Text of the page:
The Lord is holy and we are not. The Lord is perfect and we are not. To understand this is to fear the Lord. This fear becomes a “fountain of life” that turns us away from the “snares of death” (Proverbs 14:27) when we come to God, not as one who relies on his own works or merit, but as one who recognizes he is simply a sinner in need of a Savior (Ephesians 2:8).

In love the Father answered our cry by sending His Son to be that Savior (John 3:16). Christ took the penalty of our sins to the cross and has reconciled us with the Father (Romans 5:10). We now relate to God through Christ who “is our righteousness” (Romans 3:22) and whose sacrifice allows us to become “children of God” (Galatians 3:26).

4) Honor The King – How Christians relate to authorities

To “honor the king” means to respect authority. We are told to be “subject to the governing authorities” because leaders are “appointed by God” (Romans 13:1) to minister to people (Romans 13:3-4) by keeping order. Obeying authority is pleasing to God.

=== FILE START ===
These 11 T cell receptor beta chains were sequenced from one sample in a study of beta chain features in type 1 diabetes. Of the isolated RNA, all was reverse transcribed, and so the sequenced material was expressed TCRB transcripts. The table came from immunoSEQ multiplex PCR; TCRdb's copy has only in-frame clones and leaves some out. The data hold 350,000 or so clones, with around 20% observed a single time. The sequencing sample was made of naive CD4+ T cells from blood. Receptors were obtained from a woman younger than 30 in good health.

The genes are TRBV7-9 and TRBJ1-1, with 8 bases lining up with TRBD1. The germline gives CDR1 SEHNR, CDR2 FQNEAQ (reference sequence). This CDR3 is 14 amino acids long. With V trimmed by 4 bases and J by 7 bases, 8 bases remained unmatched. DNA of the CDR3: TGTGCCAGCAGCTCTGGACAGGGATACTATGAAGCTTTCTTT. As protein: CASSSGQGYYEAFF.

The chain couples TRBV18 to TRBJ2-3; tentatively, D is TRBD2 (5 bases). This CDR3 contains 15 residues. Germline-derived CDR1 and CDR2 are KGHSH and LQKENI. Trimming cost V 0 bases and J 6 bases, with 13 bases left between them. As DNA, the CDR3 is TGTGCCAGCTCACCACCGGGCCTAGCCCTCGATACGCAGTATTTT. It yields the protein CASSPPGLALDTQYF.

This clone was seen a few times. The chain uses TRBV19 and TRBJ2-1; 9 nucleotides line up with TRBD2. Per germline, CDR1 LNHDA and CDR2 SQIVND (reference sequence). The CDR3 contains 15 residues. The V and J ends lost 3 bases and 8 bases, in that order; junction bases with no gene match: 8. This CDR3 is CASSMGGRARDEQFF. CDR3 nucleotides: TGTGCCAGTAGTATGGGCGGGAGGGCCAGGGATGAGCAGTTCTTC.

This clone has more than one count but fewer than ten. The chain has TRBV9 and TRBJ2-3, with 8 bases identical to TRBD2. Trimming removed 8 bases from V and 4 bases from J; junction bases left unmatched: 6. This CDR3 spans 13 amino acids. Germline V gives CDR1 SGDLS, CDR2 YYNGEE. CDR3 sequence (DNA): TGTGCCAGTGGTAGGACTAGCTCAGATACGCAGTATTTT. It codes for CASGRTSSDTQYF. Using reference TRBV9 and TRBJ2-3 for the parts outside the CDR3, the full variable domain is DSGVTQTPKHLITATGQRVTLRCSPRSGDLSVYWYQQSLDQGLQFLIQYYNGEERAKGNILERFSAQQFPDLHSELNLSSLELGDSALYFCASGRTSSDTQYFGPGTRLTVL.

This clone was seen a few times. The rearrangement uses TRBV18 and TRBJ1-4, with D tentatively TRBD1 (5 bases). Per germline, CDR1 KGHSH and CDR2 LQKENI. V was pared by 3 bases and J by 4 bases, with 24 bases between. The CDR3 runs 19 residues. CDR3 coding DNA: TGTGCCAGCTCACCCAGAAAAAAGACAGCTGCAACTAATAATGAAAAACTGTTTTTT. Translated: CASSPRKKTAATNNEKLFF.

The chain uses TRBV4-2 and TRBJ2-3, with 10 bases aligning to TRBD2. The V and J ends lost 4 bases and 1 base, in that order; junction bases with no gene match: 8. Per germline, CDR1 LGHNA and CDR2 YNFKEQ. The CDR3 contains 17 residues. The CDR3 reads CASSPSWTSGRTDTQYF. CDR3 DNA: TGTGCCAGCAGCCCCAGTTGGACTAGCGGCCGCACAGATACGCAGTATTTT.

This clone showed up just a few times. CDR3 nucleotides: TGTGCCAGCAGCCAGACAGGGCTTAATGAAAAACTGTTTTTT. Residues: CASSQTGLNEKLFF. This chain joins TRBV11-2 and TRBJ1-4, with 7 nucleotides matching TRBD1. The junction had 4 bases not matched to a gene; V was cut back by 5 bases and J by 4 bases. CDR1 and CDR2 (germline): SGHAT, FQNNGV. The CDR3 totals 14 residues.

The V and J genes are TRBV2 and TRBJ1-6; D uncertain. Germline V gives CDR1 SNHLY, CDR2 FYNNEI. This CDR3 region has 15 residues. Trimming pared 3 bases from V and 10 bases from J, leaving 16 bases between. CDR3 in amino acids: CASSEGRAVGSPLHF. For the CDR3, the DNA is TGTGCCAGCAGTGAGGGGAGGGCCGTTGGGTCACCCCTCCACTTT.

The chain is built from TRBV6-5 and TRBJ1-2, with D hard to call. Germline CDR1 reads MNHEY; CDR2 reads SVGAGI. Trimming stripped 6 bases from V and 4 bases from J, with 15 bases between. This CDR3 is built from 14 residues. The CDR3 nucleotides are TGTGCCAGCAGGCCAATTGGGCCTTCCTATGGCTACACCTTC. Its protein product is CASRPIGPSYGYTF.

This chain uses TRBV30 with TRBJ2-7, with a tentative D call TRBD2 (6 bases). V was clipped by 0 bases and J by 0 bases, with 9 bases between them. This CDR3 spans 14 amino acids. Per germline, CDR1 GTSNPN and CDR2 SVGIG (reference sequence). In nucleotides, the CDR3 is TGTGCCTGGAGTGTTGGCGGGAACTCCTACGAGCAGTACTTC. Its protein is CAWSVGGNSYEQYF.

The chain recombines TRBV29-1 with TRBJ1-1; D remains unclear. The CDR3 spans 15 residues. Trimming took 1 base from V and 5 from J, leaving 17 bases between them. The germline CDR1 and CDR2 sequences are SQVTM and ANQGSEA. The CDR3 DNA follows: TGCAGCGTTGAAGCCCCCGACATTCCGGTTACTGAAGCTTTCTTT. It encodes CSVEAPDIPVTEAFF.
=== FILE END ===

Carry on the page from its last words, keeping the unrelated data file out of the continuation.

Of course there have been evil governments throughout history and when a government commands people to do something contrary to Scripture we are to do what is “right in the sight of God” and “obey God rather than men” (Acts 4:16-18; 5:29).

The king is to be honored (Given the proper level of respect) but God is to be feared (Given the highest level of respect and worship). Jesus Christ is not a Republican nor is He a Democrat. He is the head of the Church (Col 1:18). He is the Shepherd and we are His sheep (John 10:11).

When Christ returns He will reign as King forever. There will not be any political parties there will only be those who bow to the King of kings and Lord of Lords.